COOLIDGE — A recent study from ProPublica and the Rhodium Group identified Pinal County as the state’s second-most at-risk county due to climate change.
The study combined several factors to evaluate the impact on areas that would take shape over the years 2040 to 2060. Pinal County is projected to see major increases in heat, as well as drought, with resultant losses in agriculture and economic damage.
Despite the projections, various interconnected county plans see major development all along the Interstate 10 corridor between Phoenix and Tucson, as well as a planned north-south highway between the East Valley and Tucson that would go through Coolidge and the planned Inland Port megacomplex.
Pinal Partnership President and CEO Harold Christ said that in particular, drought is a major concern for county planners.
“We’re not seeing rainfall or snow packs that we normally see,” Christ said. “Pinal County has historically been such a strong agricultural economy. I think as Americans we take for granted a lot of things until it becomes an issue.”
Christ described plans for a gradual shift away from agriculture — which he said would be “diminished, not phased out completely” — to less water-intensive economic projects such as manufacturing plants like Nikola and Lucid, which in addition to solar plants are all tied into the renewable energy industries.
“It is a bittersweet pill,” Christ said. “We are seeing the positive things as far as the economy in Pinal County, but that is offset by the agricultural community who is going to be impacted by this.”
The county’s economic development manager, Tim Kanavel, agreed that agricultural losses, which could be worth several billion dollars county-wide, are a long-term issue. He said his goal was to intentionally target less water-intensive businesses to bring into the county, as well as bringing in renewable energy innovations.
“We went after high tech because it doesn’t use as much water,” Kanavel said. “They learn how to work with minimum of waste and resources. They’re trying to get a smaller carbon footprint.”
Beyond climate change and water scarcity, there are limitations on developing, some of which are due to state and federal land protections, but also the desire of many residents to live near open spaces. According to Christ, polling lists proximity to open space as the No. 1 attraction for new residents to the area.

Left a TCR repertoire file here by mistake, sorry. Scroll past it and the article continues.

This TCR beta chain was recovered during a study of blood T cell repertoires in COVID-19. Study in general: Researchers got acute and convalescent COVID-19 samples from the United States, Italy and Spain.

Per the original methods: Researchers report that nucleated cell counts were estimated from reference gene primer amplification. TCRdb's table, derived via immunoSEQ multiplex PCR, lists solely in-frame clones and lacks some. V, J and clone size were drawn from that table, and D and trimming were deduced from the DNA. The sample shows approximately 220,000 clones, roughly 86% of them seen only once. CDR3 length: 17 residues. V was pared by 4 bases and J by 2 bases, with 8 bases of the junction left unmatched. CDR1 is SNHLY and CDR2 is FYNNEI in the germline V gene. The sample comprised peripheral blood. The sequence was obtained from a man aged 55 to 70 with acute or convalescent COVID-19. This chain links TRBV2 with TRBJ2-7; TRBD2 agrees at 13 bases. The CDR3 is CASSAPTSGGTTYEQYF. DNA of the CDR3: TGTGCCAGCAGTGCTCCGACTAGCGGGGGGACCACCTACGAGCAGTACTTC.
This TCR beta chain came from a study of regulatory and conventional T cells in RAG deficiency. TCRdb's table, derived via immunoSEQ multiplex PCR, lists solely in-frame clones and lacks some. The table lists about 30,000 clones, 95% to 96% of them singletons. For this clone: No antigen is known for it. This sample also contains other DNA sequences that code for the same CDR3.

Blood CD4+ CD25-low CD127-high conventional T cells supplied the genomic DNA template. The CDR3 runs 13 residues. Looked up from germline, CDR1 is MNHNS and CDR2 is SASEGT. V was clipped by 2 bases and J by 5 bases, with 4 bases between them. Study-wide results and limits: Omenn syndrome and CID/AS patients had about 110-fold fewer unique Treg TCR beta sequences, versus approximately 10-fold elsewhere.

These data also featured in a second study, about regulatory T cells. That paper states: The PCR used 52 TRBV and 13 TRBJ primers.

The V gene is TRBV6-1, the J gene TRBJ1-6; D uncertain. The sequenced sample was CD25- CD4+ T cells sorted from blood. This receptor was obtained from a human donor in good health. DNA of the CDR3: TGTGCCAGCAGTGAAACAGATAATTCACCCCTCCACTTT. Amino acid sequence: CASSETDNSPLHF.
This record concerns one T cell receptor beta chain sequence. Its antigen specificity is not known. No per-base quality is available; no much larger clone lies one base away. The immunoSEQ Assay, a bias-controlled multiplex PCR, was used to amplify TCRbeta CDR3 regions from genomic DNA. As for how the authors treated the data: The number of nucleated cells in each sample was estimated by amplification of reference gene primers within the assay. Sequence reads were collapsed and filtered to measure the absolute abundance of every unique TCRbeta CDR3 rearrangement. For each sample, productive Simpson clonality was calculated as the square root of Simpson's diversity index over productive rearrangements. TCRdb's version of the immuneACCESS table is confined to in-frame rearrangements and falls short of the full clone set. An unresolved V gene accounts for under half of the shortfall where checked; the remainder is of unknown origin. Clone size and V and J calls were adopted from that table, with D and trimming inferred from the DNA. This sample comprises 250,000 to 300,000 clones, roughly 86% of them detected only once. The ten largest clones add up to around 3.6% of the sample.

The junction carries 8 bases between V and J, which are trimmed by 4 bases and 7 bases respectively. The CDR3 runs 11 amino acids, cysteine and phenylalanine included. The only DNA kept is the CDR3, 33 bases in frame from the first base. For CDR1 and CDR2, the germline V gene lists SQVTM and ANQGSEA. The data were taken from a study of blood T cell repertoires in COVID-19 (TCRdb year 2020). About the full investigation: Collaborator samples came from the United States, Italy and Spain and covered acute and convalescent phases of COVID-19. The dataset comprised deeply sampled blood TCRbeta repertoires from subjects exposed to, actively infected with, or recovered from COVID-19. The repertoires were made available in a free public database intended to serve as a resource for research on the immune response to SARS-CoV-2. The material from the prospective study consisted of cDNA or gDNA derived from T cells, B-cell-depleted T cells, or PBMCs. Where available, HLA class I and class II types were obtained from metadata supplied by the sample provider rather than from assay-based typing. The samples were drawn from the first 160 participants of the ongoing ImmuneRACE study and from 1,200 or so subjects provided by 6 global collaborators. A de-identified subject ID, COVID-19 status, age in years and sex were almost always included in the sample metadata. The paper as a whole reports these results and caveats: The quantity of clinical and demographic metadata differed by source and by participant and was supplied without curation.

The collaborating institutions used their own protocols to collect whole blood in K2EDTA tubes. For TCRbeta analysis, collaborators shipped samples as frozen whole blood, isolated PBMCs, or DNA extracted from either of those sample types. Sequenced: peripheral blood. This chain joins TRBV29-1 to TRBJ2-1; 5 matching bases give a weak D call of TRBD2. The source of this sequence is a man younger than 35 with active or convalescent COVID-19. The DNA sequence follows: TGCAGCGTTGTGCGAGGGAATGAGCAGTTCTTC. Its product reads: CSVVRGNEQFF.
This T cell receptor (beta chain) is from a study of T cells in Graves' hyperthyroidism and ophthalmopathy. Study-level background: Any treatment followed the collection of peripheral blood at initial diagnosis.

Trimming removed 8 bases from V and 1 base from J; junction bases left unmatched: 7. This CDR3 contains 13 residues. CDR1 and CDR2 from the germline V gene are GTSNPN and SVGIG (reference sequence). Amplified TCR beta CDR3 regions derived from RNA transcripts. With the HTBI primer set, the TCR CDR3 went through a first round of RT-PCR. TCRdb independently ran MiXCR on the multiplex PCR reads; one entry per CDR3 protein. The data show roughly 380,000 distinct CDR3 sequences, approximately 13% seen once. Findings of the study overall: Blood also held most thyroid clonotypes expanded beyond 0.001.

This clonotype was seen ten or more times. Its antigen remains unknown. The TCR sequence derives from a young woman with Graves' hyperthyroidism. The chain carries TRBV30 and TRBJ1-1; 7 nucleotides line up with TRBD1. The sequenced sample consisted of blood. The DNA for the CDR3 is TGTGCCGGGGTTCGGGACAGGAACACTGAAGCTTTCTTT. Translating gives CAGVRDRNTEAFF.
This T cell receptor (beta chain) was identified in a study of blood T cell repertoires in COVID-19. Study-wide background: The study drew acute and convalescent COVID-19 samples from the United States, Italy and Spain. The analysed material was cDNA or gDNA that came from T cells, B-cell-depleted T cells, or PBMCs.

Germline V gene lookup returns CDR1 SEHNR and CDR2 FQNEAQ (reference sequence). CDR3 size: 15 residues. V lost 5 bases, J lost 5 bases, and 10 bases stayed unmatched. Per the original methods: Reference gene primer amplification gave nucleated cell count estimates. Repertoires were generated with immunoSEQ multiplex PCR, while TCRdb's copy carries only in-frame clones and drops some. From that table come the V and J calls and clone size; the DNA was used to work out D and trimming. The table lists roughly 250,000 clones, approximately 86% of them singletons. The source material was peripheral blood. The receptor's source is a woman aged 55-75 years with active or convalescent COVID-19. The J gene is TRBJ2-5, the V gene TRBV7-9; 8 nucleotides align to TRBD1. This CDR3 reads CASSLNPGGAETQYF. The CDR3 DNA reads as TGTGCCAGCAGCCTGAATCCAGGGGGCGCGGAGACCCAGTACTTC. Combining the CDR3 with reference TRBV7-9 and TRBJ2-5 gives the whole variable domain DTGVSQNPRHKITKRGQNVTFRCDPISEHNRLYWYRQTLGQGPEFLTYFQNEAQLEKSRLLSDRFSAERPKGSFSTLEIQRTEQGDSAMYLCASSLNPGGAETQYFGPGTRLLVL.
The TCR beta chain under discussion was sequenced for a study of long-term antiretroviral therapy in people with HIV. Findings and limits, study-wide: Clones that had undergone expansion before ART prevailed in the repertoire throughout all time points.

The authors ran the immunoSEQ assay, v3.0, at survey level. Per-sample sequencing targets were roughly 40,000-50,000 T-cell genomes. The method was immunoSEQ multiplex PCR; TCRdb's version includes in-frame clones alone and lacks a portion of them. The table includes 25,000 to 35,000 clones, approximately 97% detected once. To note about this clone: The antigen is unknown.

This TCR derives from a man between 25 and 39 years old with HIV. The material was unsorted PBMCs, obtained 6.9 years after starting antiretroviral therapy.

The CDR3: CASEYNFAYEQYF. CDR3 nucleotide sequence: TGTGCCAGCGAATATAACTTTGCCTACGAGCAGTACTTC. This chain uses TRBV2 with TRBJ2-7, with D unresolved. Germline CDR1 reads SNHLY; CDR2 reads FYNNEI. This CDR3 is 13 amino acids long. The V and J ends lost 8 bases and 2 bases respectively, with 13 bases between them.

“People don’t want to be told you can’t build on that property here or there,” Christ said, “but we will have to reach some consensus on where some of that needs to happen.”
The Arizona Department of Water Resources regulates water usage, and larger development projects have to be able to guarantee a 100-year water supply before gaining approval. Currently, much of Pinal County gets its water from the Central Arizona Project, which draws water from the Colorado River to the west.
Coolidge City Manager Rick Miller described water usage in the area as an ongoing, long-term concern, but said for now, it isn’t a major impediment to current development.
“We take water conversation seriously,” Miller said. “We have a water resources master plan that was just done by WestLand Resources for us. You can’t have unlimited growth but for the foreseeable future and pre-approved projects, there’s plenty of water.”
According to Miller, the underground aquifer tables have risen since the early 1990s when the CAP project first began delivering to the area.
“We are actually doing a lot on our end,” Miller said. “When people consume on a daily basis, that water is treated and can be used to recharge aquifers and we get recharge credits. Someday we can use that water to irrigate green belts, rather than domestic water supplies.”
Christ said he had seen major changes over the past decade in how communities in the county work together to coordinate on water and other environmental issues.
“We didn’t have that before,” Christ said. “In terms of getting water, localities said: ‘I don’t care where you get yours.’ Not now. People are working together and I think you will find some really strong leadership in every one of these communities.”